The problem with the Cuban vaccine is that it has no international verification and that its distribution has been quite limited so far. This means that, after Haiti, the island has one of the lowest numbers of vaccinated people in the Western Hemisphere, with potentially catastrophic implications considering the rise of the delta variant of COVID-19.
Cubans are standing up, for the first time in decades, to demand their rights and the freedoms they have long been denied. Many leaders across the region have joined the European Union in calling on the US to lift the embargo on Cuba and to allow free trade. If internationally approved vaccines for COVID-19 are allowed into Cuba, it could be the first step along the path of a transition to democracy. That would seem to be the only way to deal with the scourge of Cuba’s political system.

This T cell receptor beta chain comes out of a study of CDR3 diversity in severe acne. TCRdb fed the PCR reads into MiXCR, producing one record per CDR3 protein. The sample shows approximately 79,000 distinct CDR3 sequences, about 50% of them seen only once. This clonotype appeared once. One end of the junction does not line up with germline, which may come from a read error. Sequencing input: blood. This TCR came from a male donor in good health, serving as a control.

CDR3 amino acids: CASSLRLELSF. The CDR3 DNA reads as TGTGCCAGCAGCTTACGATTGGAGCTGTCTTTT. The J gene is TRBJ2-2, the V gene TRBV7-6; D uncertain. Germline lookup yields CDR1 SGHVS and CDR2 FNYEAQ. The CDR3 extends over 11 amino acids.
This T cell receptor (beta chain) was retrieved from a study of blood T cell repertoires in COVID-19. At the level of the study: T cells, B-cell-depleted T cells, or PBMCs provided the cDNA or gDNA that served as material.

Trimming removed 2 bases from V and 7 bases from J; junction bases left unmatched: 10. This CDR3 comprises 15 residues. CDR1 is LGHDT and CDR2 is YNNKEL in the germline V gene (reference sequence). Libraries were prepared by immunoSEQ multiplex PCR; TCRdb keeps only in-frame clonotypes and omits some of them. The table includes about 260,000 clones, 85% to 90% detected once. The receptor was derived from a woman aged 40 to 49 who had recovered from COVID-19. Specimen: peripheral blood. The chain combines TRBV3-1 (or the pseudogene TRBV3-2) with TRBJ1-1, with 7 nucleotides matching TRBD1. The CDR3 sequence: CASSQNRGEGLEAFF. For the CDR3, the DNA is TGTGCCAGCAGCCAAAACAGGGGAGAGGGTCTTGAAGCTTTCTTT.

Part of the Latin American and European Left refuses to recognise the evidence: Cuba is a dictatorship that has lasted too long. The Díaz-Canel government should now move away from its apparatchik logic, look past the shadow of the Castros, avoid the temptation to harshly put down the protests and give Cubans a second chance to be happy and free.
This article was originally published on openDemocracy.net and was republished under a Creative Commons Licence. If you enjoyed this article, visit openDemocracy.net for more.
Disclaimer: The ideas expressed in this article reflect the author’s views and not necessarily the views of The Big Q.